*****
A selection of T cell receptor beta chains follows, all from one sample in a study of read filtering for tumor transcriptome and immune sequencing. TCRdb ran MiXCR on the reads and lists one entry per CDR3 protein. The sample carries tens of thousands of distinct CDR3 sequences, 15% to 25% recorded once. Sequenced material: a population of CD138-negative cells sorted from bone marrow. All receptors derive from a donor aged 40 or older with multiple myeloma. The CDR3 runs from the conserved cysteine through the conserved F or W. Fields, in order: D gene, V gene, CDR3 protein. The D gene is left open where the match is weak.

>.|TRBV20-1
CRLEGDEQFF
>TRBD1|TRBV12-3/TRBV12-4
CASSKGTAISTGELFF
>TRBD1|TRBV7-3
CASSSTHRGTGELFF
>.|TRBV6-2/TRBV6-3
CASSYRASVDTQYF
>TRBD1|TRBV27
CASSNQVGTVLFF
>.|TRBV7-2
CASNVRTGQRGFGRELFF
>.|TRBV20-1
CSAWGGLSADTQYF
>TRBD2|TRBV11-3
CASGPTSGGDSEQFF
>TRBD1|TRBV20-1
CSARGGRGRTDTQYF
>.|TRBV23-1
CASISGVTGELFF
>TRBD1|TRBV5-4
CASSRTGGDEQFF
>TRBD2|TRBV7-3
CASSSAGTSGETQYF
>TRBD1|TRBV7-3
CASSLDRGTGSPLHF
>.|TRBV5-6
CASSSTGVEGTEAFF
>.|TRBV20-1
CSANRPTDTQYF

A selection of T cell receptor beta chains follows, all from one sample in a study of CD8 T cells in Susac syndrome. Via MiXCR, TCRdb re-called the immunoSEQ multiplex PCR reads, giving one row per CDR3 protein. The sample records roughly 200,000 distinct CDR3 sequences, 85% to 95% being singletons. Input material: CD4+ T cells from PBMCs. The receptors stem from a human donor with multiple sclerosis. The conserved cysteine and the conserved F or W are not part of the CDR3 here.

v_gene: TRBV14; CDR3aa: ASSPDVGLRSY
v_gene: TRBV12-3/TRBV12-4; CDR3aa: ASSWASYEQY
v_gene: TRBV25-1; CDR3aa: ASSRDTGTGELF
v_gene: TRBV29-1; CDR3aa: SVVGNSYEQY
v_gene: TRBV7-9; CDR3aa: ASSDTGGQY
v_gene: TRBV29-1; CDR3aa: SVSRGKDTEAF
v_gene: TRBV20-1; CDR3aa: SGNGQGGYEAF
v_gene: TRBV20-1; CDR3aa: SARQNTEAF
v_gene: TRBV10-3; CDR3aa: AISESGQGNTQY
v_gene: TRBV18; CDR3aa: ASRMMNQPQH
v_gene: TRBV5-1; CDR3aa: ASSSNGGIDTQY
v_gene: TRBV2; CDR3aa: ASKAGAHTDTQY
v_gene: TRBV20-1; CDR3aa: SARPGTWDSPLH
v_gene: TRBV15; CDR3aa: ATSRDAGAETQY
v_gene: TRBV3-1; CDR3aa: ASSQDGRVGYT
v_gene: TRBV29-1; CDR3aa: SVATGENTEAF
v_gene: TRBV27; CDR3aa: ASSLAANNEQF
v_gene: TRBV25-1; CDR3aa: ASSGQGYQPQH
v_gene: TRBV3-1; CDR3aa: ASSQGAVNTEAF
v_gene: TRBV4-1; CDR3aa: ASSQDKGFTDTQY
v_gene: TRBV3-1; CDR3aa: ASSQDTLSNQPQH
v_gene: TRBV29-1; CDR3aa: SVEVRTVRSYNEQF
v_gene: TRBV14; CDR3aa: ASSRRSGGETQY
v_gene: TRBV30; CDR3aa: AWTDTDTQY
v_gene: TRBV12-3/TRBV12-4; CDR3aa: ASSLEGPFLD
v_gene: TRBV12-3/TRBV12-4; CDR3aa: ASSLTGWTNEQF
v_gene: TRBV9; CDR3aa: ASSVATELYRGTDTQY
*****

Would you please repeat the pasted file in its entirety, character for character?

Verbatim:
A selection of T cell receptor beta chains follows, all from one sample in a study of read filtering for tumor transcriptome and immune sequencing. TCRdb ran MiXCR on the reads and lists one entry per CDR3 protein. The sample carries tens of thousands of distinct CDR3 sequences, 15% to 25% recorded once. Sequenced material: a population of CD138-negative cells sorted from bone marrow. All receptors derive from a donor aged 40 or older with multiple myeloma. The CDR3 runs from the conserved cysteine through the conserved F or W. Fields, in order: D gene, V gene, CDR3 protein. The D gene is left open where the match is weak.

>.|TRBV20-1
CRLEGDEQFF
>TRBD1|TRBV12-3/TRBV12-4
CASSKGTAISTGELFF
>TRBD1|TRBV7-3
CASSSTHRGTGELFF
>.|TRBV6-2/TRBV6-3
CASSYRASVDTQYF
>TRBD1|TRBV27
CASSNQVGTVLFF
>.|TRBV7-2
CASNVRTGQRGFGRELFF
>.|TRBV20-1
CSAWGGLSADTQYF
>TRBD2|TRBV11-3
CASGPTSGGDSEQFF
>TRBD1|TRBV20-1
CSARGGRGRTDTQYF
>.|TRBV23-1
CASISGVTGELFF
>TRBD1|TRBV5-4
CASSRTGGDEQFF
>TRBD2|TRBV7-3
CASSSAGTSGETQYF
>TRBD1|TRBV7-3
CASSLDRGTGSPLHF
>.|TRBV5-6
CASSSTGVEGTEAFF
>.|TRBV20-1
CSANRPTDTQYF

A selection of T cell receptor beta chains follows, all from one sample in a study of CD8 T cells in Susac syndrome. Via MiXCR, TCRdb re-called the immunoSEQ multiplex PCR reads, giving one row per CDR3 protein. The sample records roughly 200,000 distinct CDR3 sequences, 85% to 95% being singletons. Input material: CD4+ T cells from PBMCs. The receptors stem from a human donor with multiple sclerosis. The conserved cysteine and the conserved F or W are not part of the CDR3 here.

v_gene: TRBV14; CDR3aa: ASSPDVGLRSY
v_gene: TRBV12-3/TRBV12-4; CDR3aa: ASSWASYEQY
v_gene: TRBV25-1; CDR3aa: ASSRDTGTGELF
v_gene: TRBV29-1; CDR3aa: SVVGNSYEQY
v_gene: TRBV7-9; CDR3aa: ASSDTGGQY
v_gene: TRBV29-1; CDR3aa: SVSRGKDTEAF
v_gene: TRBV20-1; CDR3aa: SGNGQGGYEAF
v_gene: TRBV20-1; CDR3aa: SARQNTEAF
v_gene: TRBV10-3; CDR3aa: AISESGQGNTQY
v_gene: TRBV18; CDR3aa: ASRMMNQPQH
v_gene: TRBV5-1; CDR3aa: ASSSNGGIDTQY
v_gene: TRBV2; CDR3aa: ASKAGAHTDTQY
v_gene: TRBV20-1; CDR3aa: SARPGTWDSPLH
v_gene: TRBV15; CDR3aa: ATSRDAGAETQY
v_gene: TRBV3-1; CDR3aa: ASSQDGRVGYT
v_gene: TRBV29-1; CDR3aa: SVATGENTEAF
v_gene: TRBV27; CDR3aa: ASSLAANNEQF
v_gene: TRBV25-1; CDR3aa: ASSGQGYQPQH
v_gene: TRBV3-1; CDR3aa: ASSQGAVNTEAF
v_gene: TRBV4-1; CDR3aa: ASSQDKGFTDTQY
v_gene: TRBV3-1; CDR3aa: ASSQDTLSNQPQH
v_gene: TRBV29-1; CDR3aa: SVEVRTVRSYNEQF
v_gene: TRBV14; CDR3aa: ASSRRSGGETQY
v_gene: TRBV30; CDR3aa: AWTDTDTQY
v_gene: TRBV12-3/TRBV12-4; CDR3aa: ASSLEGPFLD
v_gene: TRBV12-3/TRBV12-4; CDR3aa: ASSLTGWTNEQF
v_gene: TRBV9; CDR3aa: ASSVATELYRGTDTQY